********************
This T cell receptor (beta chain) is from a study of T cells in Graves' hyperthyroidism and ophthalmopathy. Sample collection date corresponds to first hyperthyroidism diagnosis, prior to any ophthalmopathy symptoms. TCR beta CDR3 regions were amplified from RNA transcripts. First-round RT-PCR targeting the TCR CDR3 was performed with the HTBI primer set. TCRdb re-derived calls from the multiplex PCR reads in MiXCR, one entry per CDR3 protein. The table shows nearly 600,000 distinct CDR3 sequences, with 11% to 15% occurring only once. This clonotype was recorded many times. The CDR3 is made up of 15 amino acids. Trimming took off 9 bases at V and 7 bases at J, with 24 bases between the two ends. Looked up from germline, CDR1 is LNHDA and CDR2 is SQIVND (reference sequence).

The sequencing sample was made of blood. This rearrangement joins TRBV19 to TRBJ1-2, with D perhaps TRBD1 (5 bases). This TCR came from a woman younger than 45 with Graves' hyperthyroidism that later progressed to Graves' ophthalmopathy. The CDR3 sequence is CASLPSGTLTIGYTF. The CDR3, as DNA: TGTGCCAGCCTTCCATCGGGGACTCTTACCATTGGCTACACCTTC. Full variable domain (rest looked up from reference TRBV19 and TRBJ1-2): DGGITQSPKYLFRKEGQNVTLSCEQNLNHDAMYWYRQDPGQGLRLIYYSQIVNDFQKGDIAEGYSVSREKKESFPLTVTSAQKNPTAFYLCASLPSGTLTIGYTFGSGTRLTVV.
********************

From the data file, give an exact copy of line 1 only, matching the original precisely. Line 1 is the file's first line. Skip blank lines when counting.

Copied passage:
This T cell receptor (beta chain) is from a study of T cells in Graves' hyperthyroidism and ophthalmopathy. Sample collection date corresponds to first hyperthyroidism diagnosis, prior to any ophthalmopathy symptoms. TCR beta CDR3 regions were amplified from RNA transcripts. First-round RT-PCR targeting the TCR CDR3 was performed with the HTBI primer set. TCRdb re-derived calls from the multiplex PCR reads in MiXCR, one entry per CDR3 protein. The table shows nearly 600,000 distinct CDR3 sequences, with 11% to 15% occurring only once. This clonotype was recorded many times. The CDR3 is made up of 15 amino acids. Trimming took off 9 bases at V and 7 bases at J, with 24 bases between the two ends. Looked up from germline, CDR1 is LNHDA and CDR2 is SQIVND (reference sequence).